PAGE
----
A CHildhood dream up in smoke
Playing with two heroes was special, but the day I was supposed to sign for Tottenham should have been the greatest.
Sliding doors. In the end, it was strange, a rollercoaster and ended with me making the move that defined my career: Leeds United.
Of course, I always wanted to play for Spurs. At school, I was Waddle, or Paul Gascoigne.
Out of the blue, they called.
The moment Sunderland boss Peter Reid told me the club had accepted a five-million pound transfer from Spurs, I raced home. I remember seeing mum and dad: ‘Can you believe it’.
I told my agent: ‘I don’t care what the contract is, I just want to play for this team’.
It was strange dealing with George Graham as Spurs boss, for starters. To me, he was Arsenal through and through. I was thinking – you don’t have to sell me the club, I can probably sell it to you! But everything was going well; David Pleat, who I knew from the England under-21s, was the chief scout.
We were ready to sign.
Then the chairman, Alan Sugar, pulled up in his Rolls Royce. Well. That shattered my whole world.
“I haven’t got much time for you, young man,” I remember him saying.
“Never heard of you.
“I’m putting a lot of money behind these guys. See you later. Good luck. All the best.”
I actually heard Graham mutter “oh my god, what a dickhead” under his breath.
He wanted to smooth things over.
I turned to my manager and said: “Let’s get out of here”.
That was a hard decision but probably one of the best I’ve ever made. We drove off, me having seen my childhood dream just go up in smoke – I wasn’t welcome at the club and I didn’t want to be a part of it.
To rub it in, we turned on the radio and the news just announced I had signed with Spurs.
Then we rung Reid to tell him the deal was off.
“I’ve already spent the money on two players,” he chimed back.
What was going on!
“But you better hurry up, because we’ve just accepted a bid from Leeds United. Can you stop off on the way up?”
I met chairman Peter Ridsdale, manager David O’Leary, knew they had signed some good players, had a good youth policy; something felt right.
And it was. Leeds sold Jimmy Floyd Hasselbaink to Atletico Madrid the next day; I scored 19 goals that season; Spurs had Teddy Sheringham and Steffen Iversen upfront so I wouldn’t have got a game; Graham was sacked six months later and Spurs had a bad time.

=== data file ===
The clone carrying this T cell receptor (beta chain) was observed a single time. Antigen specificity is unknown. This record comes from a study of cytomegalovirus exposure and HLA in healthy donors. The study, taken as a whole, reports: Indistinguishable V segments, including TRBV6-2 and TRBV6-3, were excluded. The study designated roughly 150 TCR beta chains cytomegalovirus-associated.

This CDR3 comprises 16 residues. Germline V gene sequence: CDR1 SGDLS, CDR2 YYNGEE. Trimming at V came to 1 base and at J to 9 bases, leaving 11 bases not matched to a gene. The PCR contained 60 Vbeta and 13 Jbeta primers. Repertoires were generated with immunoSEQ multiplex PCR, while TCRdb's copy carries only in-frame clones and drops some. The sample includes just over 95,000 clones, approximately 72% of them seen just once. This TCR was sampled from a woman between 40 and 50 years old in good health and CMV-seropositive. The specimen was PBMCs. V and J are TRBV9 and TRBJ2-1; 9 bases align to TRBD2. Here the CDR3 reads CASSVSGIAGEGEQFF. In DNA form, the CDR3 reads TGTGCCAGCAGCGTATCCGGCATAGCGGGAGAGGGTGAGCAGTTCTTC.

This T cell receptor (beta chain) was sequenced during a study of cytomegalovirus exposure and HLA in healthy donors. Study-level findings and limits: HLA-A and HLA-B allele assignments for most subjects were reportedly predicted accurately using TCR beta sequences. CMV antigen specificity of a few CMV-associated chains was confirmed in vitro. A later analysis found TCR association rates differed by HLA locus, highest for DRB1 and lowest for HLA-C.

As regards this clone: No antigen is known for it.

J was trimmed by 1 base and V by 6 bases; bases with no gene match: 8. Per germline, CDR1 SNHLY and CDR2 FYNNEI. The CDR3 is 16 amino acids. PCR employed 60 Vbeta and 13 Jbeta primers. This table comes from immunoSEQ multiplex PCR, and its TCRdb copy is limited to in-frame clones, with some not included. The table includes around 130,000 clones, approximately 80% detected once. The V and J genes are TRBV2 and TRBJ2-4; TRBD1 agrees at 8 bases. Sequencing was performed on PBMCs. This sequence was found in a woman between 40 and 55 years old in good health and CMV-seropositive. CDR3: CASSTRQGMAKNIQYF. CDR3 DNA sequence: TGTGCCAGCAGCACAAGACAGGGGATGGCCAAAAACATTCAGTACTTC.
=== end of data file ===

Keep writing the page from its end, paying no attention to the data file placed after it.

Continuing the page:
I have to admit, for four to five years, I went off the boil with Spurs – especially because every time I played against them, I wanted to prove Sugar wrong and make sure he did know my name.
My fandom probably came back about five years ago; funnily enough, it was when I went to the World Cup as a tour leader with Australians in Brazil. Being on the fans’ side of the fence again, it was amazing to witness the passion. It was addictive. I became a supporter again, able to live and breathe football – not just what happens on the park, but the life and fun that surrounds it, and following your team everywhere.
I might have lost my way for 30 seconds, too. Dancing around the studio like a teenager.
Of course, I always look out for the teams I had good times with, but going back to England to watch Spurs – wow, the buzz was just brilliant. Emotional.
It will get even more emotional over the next week or so. This is a club that for so many of us, for so long, the only thing we thought was: when am I ever going to see this team win something, or do something special?
After years of hurt, here we are.
And it is going to be one hell of a ride against Liverpool, quite possibly all the way to penalties, before Hugo Lloris lifts the coveted trophy in Madrid.
Optus Sport’s live and exclusive coverage of the UEFA Champions League final kicks off from 4am AEST on Sunday, with Bridgey alongside Thomas Sorensen, Craig Moore and Richard Bayliss. Kick-off is at 5am.